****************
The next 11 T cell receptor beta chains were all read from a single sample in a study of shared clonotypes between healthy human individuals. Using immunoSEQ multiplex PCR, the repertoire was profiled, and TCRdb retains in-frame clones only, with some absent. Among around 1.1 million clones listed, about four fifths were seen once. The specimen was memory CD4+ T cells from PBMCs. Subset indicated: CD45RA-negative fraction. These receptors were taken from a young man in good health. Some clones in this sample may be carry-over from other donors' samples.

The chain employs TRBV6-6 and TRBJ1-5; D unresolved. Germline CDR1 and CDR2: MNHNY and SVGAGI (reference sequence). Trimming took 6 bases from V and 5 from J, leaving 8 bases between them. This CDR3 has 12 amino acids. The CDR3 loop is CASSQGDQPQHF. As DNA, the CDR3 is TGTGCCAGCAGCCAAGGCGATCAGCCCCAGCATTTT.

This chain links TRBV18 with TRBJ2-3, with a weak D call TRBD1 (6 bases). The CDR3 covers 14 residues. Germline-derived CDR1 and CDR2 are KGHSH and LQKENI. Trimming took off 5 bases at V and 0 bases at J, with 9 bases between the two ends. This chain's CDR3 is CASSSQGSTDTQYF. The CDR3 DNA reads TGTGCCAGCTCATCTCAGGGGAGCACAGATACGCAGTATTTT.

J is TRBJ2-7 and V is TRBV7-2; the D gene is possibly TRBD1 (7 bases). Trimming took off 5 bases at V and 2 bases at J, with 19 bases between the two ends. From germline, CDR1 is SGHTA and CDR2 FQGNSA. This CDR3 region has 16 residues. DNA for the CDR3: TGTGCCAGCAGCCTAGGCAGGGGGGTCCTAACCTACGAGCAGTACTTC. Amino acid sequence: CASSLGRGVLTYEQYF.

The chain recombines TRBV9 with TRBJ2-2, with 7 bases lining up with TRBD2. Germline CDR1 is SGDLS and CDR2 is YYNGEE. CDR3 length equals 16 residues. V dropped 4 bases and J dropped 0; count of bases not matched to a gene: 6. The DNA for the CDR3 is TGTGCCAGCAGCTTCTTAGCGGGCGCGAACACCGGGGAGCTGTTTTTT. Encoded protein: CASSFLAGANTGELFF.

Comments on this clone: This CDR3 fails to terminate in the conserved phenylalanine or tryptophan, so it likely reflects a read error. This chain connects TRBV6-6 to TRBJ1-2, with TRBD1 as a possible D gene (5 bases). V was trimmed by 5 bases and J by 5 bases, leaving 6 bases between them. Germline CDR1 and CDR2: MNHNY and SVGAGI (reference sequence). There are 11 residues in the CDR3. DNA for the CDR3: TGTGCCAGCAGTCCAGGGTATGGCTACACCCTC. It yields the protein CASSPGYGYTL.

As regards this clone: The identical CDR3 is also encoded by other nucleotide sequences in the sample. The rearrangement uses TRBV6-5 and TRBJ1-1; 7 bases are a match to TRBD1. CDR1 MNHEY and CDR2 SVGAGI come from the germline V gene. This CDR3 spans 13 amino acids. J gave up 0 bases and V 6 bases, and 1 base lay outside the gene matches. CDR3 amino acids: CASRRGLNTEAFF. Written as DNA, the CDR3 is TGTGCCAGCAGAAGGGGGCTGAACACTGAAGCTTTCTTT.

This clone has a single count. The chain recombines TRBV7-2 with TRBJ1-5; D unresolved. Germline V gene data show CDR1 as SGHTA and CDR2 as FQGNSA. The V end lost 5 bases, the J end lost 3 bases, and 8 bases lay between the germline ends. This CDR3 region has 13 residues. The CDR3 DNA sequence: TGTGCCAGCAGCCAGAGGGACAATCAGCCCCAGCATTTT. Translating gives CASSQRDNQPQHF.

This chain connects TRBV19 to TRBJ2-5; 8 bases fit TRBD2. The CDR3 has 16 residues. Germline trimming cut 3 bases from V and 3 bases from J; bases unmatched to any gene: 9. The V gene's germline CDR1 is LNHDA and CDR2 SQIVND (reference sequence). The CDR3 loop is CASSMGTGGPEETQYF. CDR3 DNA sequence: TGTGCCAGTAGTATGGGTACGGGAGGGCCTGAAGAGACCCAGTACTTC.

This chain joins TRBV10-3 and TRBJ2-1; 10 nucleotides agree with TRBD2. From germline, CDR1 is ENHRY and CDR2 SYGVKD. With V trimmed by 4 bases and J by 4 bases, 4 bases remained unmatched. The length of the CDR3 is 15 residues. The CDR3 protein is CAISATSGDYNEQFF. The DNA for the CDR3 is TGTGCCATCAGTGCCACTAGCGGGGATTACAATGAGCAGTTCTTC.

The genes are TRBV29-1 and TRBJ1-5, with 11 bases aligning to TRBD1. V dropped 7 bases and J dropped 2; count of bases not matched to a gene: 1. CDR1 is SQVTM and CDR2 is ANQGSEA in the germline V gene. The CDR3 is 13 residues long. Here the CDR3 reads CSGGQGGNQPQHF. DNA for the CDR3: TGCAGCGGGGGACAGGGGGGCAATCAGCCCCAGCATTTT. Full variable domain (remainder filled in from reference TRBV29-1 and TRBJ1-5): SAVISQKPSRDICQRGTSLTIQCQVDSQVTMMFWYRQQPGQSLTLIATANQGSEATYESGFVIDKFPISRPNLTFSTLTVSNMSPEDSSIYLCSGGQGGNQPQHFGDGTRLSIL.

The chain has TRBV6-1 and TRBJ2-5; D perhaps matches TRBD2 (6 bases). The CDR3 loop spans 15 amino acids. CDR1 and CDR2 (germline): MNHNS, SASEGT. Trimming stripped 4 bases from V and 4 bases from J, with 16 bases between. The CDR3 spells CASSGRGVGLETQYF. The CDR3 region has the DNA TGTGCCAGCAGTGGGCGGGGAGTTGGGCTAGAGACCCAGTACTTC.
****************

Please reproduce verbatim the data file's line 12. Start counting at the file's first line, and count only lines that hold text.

The chain has TRBV6-1 and TRBJ2-5; D perhaps matches TRBD2 (6 bases). The CDR3 loop spans 15 amino acids. CDR1 and CDR2 (germline): MNHNS, SASEGT. Trimming stripped 4 bases from V and 4 bases from J, with 16 bases between. The CDR3 spells CASSGRGVGLETQYF. The CDR3 region has the DNA TGTGCCAGCAGTGGGCGGGGAGTTGGGCTAGAGACCCAGTACTTC.